In Germany, Macron denounced the “cold winds” in Europe

In Germany, Macron denounced the “cold winds” in Europe

A week and a half before the European elections, Emmanuel Macron has no choice but to talk about the European elections. The French president and “convinced European” is on a state visit to Germany from Sunday to Tuesday, and anyone who didn’t know any better would think this was an election event. The President takes every opportunity to stress the importance of the European Union and calls on voters to vote in the elections to be held from 6 to 9 June (depending on the member state).

While Germany and France have sparred behind the scenes on many topics — from support for Israel to the utility of nuclear energy and the need for a protectionist foreign policy — the three-day state visit, which began Sunday evening, is mainly focused on the overlap. And there is, although it is not only positive. For example, both Macron and German Chancellor Olaf Scholz have weak positions in their countries: Macron is not particularly popular due to a series of reforms and high national debt; Schulz leads a fragile coalition of three parties, all of which have lost their popularity since ruling the country.

There are also fears in the two European capitals that the far right will win during the European elections. Macron alluded to his concerns not-so-subtlely on Monday afternoon during a speech at a youth event Europe Day In the city of Dresden, Saxony, where the German far-right party AfD is based He does a particularly good job. “We can determine the future of our continent more than ever before.” Macron gods As for the Church of Our Lady, which was bombed in 1945. “Europe can die if it makes bad decisions” – words he also said last month at the Sorbonne University in Paris.

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“To be resolutely European”

A day before that, Macron said in a press conference in Berlin that he wanted to adhere to “France’s ideas.” [radicaal-rechtse] National Assembly.” “Unlike many, I will never get used to the idea that the National Front is a normal party” – a jibe aimed at politicians in France and elsewhere in Europe who collaborate with the far right. In Dresden, the president did not mention the National Front or the AfD by name, but he spoke extensively about the dangers he believes these types of parties pose. “Look around you,” Macron told the young attendees. “Look at the fascination with authoritarian regimes, look at the illiberal moment we are in. The far right, these dark winds blowing in Europe, are a reality.”

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The fears are not unfounded, especially for Paris. The National Rally has been leading in opinion polls for months. The party’s support rate currently stands at 31.8 percent Of the expected votesThat is nearly double the number of members of the Renewal Party, the European branch of Macron’s party. For Macron, it is also important that the European elections in France are seen as a precursor to the 2027 presidential election, in which he will no longer be allowed to stand. It is also no coincidence that Macron has National Front leader Marine Le Pen Invited To be discussed before the European elections, although neither of them plays an official role in these elections. Le Pen and her European party leader, Jordan Bardella I also point out The year 2027 is not far away.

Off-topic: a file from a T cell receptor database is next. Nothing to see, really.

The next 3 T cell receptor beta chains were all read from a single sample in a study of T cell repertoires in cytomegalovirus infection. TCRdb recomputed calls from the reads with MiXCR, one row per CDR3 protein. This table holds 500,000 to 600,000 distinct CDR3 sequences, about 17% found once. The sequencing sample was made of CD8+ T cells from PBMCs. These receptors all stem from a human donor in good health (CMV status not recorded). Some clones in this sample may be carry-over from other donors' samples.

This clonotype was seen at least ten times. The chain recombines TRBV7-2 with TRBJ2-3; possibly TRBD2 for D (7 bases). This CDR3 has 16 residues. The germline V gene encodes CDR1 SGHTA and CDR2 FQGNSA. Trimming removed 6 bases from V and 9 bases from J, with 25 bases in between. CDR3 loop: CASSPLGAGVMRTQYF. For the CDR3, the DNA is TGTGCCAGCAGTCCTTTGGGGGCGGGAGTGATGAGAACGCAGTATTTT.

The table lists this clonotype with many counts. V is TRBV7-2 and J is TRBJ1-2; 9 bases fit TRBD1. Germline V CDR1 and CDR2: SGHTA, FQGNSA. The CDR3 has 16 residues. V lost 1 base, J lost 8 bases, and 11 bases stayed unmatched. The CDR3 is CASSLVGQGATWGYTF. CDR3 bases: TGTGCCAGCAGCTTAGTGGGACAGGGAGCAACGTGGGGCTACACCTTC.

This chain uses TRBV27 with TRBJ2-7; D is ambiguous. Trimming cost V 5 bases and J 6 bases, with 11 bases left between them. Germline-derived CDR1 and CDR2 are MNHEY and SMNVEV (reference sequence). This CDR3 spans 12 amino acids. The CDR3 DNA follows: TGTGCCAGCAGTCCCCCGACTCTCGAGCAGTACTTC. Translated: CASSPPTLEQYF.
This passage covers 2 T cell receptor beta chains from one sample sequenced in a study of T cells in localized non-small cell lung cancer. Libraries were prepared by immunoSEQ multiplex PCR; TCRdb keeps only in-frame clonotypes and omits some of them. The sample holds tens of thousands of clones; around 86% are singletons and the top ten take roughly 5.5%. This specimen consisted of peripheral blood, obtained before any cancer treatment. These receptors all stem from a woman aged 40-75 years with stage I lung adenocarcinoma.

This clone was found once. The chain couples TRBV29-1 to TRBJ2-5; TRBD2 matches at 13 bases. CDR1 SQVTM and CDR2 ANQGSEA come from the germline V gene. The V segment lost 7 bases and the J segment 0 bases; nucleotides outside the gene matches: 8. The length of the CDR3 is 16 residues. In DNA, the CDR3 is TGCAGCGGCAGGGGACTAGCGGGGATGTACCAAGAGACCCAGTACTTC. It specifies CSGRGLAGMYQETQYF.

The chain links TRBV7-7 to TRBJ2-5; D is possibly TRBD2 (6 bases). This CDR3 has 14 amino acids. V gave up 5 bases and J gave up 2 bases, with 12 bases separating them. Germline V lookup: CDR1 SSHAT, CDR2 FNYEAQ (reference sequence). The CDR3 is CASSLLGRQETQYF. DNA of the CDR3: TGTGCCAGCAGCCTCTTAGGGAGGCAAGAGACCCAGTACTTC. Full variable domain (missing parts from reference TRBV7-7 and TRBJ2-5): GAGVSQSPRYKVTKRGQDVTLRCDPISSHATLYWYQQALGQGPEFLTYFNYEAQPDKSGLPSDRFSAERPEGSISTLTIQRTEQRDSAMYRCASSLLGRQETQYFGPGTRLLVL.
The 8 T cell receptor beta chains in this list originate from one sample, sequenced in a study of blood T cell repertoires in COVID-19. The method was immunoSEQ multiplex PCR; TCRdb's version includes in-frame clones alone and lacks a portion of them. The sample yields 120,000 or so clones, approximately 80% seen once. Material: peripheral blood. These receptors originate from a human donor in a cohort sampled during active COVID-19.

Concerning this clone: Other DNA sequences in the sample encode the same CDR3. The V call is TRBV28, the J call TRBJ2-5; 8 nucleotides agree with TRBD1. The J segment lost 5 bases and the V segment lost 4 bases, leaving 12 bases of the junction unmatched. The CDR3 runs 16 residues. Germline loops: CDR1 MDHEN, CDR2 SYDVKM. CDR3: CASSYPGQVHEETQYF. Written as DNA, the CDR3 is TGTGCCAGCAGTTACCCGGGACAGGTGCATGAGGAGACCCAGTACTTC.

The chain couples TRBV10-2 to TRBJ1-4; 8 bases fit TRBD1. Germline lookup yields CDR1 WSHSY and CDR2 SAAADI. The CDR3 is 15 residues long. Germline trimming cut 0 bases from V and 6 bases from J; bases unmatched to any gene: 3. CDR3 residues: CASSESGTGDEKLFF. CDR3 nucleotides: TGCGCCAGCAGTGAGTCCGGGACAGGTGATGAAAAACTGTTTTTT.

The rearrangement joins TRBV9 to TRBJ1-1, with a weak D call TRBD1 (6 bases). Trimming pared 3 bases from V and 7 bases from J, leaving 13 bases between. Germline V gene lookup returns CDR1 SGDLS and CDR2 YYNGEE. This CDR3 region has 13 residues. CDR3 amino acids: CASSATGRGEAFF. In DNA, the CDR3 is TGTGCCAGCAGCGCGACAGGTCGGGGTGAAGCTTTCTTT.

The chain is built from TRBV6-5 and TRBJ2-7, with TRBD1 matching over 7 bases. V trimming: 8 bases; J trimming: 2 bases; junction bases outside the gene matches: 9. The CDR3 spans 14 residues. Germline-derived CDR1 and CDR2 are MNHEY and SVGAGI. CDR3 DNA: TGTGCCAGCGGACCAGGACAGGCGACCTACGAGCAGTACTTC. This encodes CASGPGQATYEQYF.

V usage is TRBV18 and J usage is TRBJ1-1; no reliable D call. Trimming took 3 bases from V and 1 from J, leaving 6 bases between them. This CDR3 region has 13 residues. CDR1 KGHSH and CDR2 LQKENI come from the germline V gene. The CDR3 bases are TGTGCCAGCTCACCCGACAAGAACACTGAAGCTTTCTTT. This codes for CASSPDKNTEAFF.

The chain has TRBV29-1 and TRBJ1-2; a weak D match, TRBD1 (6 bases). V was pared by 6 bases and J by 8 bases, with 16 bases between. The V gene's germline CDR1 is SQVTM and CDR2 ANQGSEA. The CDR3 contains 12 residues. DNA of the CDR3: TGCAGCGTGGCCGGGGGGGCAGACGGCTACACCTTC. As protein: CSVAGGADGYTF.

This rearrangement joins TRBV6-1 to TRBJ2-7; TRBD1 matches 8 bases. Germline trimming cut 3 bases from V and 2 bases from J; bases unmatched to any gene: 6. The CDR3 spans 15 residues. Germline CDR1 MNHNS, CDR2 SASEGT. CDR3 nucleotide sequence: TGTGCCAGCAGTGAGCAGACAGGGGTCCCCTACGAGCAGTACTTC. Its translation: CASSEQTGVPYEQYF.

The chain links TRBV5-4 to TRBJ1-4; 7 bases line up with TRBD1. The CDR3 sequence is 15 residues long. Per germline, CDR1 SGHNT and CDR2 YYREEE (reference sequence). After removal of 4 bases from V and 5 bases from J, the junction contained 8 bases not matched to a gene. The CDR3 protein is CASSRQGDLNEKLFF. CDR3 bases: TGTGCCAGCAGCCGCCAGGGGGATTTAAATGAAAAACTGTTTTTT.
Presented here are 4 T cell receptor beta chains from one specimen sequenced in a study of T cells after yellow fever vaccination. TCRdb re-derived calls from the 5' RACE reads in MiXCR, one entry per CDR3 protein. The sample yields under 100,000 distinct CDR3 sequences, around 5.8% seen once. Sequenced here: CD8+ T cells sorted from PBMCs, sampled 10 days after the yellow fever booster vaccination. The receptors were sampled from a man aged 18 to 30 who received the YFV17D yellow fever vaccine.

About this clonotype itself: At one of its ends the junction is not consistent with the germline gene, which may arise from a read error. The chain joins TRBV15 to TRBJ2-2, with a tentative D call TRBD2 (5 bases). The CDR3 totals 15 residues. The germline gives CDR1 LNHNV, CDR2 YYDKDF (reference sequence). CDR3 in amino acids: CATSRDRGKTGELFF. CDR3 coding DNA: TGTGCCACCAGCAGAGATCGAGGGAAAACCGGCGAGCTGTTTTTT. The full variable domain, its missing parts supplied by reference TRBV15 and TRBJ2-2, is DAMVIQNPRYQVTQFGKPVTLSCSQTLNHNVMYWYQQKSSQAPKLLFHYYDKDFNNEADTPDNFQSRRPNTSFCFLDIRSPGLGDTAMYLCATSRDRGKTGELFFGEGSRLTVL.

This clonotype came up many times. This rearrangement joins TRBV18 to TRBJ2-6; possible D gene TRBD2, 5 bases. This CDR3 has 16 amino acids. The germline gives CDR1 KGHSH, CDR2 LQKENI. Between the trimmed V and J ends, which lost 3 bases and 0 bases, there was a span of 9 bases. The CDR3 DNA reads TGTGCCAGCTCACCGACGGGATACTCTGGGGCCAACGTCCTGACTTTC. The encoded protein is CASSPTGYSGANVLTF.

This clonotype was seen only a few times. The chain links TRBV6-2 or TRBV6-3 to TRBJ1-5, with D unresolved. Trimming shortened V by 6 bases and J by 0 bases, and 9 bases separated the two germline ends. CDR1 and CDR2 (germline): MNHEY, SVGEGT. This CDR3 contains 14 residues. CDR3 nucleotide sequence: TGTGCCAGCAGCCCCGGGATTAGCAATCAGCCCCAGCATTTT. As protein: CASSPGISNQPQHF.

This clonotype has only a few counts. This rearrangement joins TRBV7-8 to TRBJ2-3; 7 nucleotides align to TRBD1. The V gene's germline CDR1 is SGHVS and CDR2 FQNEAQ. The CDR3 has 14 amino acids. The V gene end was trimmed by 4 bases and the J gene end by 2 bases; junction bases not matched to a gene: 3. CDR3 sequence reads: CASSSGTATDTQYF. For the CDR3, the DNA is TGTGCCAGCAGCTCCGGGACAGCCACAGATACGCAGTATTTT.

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Latest opinion polls

In Germany, the Alternative for Germany party is not in the lead Polls – This is the Christian Democratic Union/Christian Social Union party led by former Chancellor Angela Merkel. But there, according to the latest opinion polls, the far-right party comes in second place – far ahead of Schulz’s Social Democrats. This is despite numerous reports condemning things such as spying and extremist statements by AfD members. German President Frank-Walter Steinmeier, who gave a brief introduction before Macron’s speech in Dresden, said he would “continue to defend democracy and freedom in Europe.”

Look at the fascination with authoritarian regimes, look at the illiberal moment we are inEmmanuel Macron In Dresden

Other topics Macron addressed in Dresden were the importance of supporting Ukraine and strengthening European autonomy – two of the president’s interests. In doing so, he tried to find common ground with Berlin by proposing to “stop being a nationalist or a transatlanticist”: according to Paris, Germany is too focused on the United States, and France, according to Germany, is too inward. “Let us be resolutely French and German,” Macron suggested. “Resolutely European.” These words of the French president will likely be appreciated in Brussels, but the question is whether Macron will also be able to reach the French voter with them. Outside Voter survey Ipsos, among others, shows that the French are more concerned with the migration crisis (42%) and climate change (36%) than with European defense (28%) and support for Ukraine (13%). Although Macron’s party also campaigns on climate, he is accused of not having a good sense of what is happening in his country.

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The state visit continued on Monday evening with a dinner attended by Schulz and Steinmeier. The German and French ministers will meet on Wednesday and a press conference with Schulz and Macron will follow, which is expected to focus more on bilateral agreements. The state visit, the first since 2000, was not planned to take place so close to the European elections. It was supposed to take place last summer, but was postponed because France was in the grip of riots after 17-year-old Nahil was shot dead by police.

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